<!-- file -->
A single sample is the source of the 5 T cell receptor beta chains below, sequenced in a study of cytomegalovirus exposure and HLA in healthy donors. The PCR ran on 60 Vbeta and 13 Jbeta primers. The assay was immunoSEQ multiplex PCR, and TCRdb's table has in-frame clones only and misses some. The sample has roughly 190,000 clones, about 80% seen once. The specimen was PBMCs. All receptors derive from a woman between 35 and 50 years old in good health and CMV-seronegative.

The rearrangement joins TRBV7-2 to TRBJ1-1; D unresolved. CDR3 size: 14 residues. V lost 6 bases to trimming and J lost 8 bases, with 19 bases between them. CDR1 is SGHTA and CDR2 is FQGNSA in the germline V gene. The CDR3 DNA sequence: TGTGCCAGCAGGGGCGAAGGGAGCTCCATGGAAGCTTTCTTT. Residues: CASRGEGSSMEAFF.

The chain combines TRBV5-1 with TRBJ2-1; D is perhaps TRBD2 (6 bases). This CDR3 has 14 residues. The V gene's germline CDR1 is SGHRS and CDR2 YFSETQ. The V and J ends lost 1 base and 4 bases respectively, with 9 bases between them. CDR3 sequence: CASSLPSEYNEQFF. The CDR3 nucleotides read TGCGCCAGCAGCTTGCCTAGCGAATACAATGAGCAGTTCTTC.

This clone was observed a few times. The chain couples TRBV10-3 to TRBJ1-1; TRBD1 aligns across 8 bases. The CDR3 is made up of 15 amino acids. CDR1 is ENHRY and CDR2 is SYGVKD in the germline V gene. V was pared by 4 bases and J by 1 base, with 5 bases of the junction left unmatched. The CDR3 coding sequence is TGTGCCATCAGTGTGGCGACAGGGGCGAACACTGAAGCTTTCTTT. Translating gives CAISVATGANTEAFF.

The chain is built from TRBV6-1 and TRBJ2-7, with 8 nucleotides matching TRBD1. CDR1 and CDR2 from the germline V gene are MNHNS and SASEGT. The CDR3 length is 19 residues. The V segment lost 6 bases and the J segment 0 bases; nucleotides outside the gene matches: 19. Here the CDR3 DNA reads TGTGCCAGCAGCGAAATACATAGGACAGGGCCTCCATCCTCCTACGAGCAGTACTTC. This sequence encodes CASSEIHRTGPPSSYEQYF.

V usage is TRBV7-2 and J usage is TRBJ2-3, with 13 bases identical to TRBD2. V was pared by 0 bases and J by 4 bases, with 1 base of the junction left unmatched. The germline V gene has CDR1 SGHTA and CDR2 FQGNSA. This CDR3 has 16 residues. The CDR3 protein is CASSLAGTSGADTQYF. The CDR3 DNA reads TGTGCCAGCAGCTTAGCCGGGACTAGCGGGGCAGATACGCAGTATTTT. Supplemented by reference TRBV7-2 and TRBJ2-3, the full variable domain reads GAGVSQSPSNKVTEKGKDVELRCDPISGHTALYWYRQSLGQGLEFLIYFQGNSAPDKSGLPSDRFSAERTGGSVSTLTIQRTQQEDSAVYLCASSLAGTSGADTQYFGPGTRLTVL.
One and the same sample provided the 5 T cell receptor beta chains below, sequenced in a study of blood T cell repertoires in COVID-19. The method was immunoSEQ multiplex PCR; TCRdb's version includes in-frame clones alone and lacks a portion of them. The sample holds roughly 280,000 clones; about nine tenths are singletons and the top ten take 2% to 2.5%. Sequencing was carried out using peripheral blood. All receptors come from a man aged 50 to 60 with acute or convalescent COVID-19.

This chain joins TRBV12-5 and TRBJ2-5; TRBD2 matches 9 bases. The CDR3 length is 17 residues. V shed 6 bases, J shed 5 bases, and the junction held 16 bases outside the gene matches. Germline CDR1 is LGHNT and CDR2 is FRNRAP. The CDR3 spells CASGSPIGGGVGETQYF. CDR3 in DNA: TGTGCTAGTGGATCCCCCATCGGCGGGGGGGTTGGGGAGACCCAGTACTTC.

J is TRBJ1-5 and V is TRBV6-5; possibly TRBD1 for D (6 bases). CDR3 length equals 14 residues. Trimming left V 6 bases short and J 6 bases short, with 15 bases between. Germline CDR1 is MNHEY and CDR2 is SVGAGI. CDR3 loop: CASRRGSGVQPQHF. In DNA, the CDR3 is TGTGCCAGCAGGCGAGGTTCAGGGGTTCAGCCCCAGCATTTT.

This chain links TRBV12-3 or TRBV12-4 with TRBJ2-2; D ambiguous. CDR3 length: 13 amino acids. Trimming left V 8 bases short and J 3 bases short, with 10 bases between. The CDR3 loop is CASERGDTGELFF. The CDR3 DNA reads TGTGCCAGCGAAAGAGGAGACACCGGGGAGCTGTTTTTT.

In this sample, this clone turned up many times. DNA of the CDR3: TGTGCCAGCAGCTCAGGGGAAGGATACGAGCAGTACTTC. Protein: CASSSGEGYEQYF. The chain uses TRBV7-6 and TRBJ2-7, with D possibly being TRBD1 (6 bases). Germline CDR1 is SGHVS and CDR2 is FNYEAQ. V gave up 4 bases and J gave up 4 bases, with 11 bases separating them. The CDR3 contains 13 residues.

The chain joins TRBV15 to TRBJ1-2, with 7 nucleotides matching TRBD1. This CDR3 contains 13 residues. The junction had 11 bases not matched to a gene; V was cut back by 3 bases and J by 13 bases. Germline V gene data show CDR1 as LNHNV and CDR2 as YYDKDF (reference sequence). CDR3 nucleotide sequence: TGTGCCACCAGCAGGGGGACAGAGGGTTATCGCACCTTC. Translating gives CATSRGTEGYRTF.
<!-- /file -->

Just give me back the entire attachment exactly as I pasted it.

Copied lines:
A single sample is the source of the 5 T cell receptor beta chains below, sequenced in a study of cytomegalovirus exposure and HLA in healthy donors. The PCR ran on 60 Vbeta and 13 Jbeta primers. The assay was immunoSEQ multiplex PCR, and TCRdb's table has in-frame clones only and misses some. The sample has roughly 190,000 clones, about 80% seen once. The specimen was PBMCs. All receptors derive from a woman between 35 and 50 years old in good health and CMV-seronegative.

The rearrangement joins TRBV7-2 to TRBJ1-1; D unresolved. CDR3 size: 14 residues. V lost 6 bases to trimming and J lost 8 bases, with 19 bases between them. CDR1 is SGHTA and CDR2 is FQGNSA in the germline V gene. The CDR3 DNA sequence: TGTGCCAGCAGGGGCGAAGGGAGCTCCATGGAAGCTTTCTTT. Residues: CASRGEGSSMEAFF.

The chain combines TRBV5-1 with TRBJ2-1; D is perhaps TRBD2 (6 bases). This CDR3 has 14 residues. The V gene's germline CDR1 is SGHRS and CDR2 YFSETQ. The V and J ends lost 1 base and 4 bases respectively, with 9 bases between them. CDR3 sequence: CASSLPSEYNEQFF. The CDR3 nucleotides read TGCGCCAGCAGCTTGCCTAGCGAATACAATGAGCAGTTCTTC.

This clone was observed a few times. The chain couples TRBV10-3 to TRBJ1-1; TRBD1 aligns across 8 bases. The CDR3 is made up of 15 amino acids. CDR1 is ENHRY and CDR2 is SYGVKD in the germline V gene. V was pared by 4 bases and J by 1 base, with 5 bases of the junction left unmatched. The CDR3 coding sequence is TGTGCCATCAGTGTGGCGACAGGGGCGAACACTGAAGCTTTCTTT. Translating gives CAISVATGANTEAFF.

The chain is built from TRBV6-1 and TRBJ2-7, with 8 nucleotides matching TRBD1. CDR1 and CDR2 from the germline V gene are MNHNS and SASEGT. The CDR3 length is 19 residues. The V segment lost 6 bases and the J segment 0 bases; nucleotides outside the gene matches: 19. Here the CDR3 DNA reads TGTGCCAGCAGCGAAATACATAGGACAGGGCCTCCATCCTCCTACGAGCAGTACTTC. This sequence encodes CASSEIHRTGPPSSYEQYF.

V usage is TRBV7-2 and J usage is TRBJ2-3, with 13 bases identical to TRBD2. V was pared by 0 bases and J by 4 bases, with 1 base of the junction left unmatched. The germline V gene has CDR1 SGHTA and CDR2 FQGNSA. This CDR3 has 16 residues. The CDR3 protein is CASSLAGTSGADTQYF. The CDR3 DNA reads TGTGCCAGCAGCTTAGCCGGGACTAGCGGGGCAGATACGCAGTATTTT. Supplemented by reference TRBV7-2 and TRBJ2-3, the full variable domain reads GAGVSQSPSNKVTEKGKDVELRCDPISGHTALYWYRQSLGQGLEFLIYFQGNSAPDKSGLPSDRFSAERTGGSVSTLTIQRTQQEDSAVYLCASSLAGTSGADTQYFGPGTRLTVL.
One and the same sample provided the 5 T cell receptor beta chains below, sequenced in a study of blood T cell repertoires in COVID-19. The method was immunoSEQ multiplex PCR; TCRdb's version includes in-frame clones alone and lacks a portion of them. The sample holds roughly 280,000 clones; about nine tenths are singletons and the top ten take 2% to 2.5%. Sequencing was carried out using peripheral blood. All receptors come from a man aged 50 to 60 with acute or convalescent COVID-19.

This chain joins TRBV12-5 and TRBJ2-5; TRBD2 matches 9 bases. The CDR3 length is 17 residues. V shed 6 bases, J shed 5 bases, and the junction held 16 bases outside the gene matches. Germline CDR1 is LGHNT and CDR2 is FRNRAP. The CDR3 spells CASGSPIGGGVGETQYF. CDR3 in DNA: TGTGCTAGTGGATCCCCCATCGGCGGGGGGGTTGGGGAGACCCAGTACTTC.

J is TRBJ1-5 and V is TRBV6-5; possibly TRBD1 for D (6 bases). CDR3 length equals 14 residues. Trimming left V 6 bases short and J 6 bases short, with 15 bases between. Germline CDR1 is MNHEY and CDR2 is SVGAGI. CDR3 loop: CASRRGSGVQPQHF. In DNA, the CDR3 is TGTGCCAGCAGGCGAGGTTCAGGGGTTCAGCCCCAGCATTTT.

This chain links TRBV12-3 or TRBV12-4 with TRBJ2-2; D ambiguous. CDR3 length: 13 amino acids. Trimming left V 8 bases short and J 3 bases short, with 10 bases between. The CDR3 loop is CASERGDTGELFF. The CDR3 DNA reads TGTGCCAGCGAAAGAGGAGACACCGGGGAGCTGTTTTTT.

In this sample, this clone turned up many times. DNA of the CDR3: TGTGCCAGCAGCTCAGGGGAAGGATACGAGCAGTACTTC. Protein: CASSSGEGYEQYF. The chain uses TRBV7-6 and TRBJ2-7, with D possibly being TRBD1 (6 bases). Germline CDR1 is SGHVS and CDR2 is FNYEAQ. V gave up 4 bases and J gave up 4 bases, with 11 bases separating them. The CDR3 contains 13 residues.

The chain joins TRBV15 to TRBJ1-2, with 7 nucleotides matching TRBD1. This CDR3 contains 13 residues. The junction had 11 bases not matched to a gene; V was cut back by 3 bases and J by 13 bases. Germline V gene data show CDR1 as LNHNV and CDR2 as YYDKDF (reference sequence). CDR3 nucleotide sequence: TGTGCCACCAGCAGGGGGACAGAGGGTTATCGCACCTTC. Translating gives CATSRGTEGYRTF.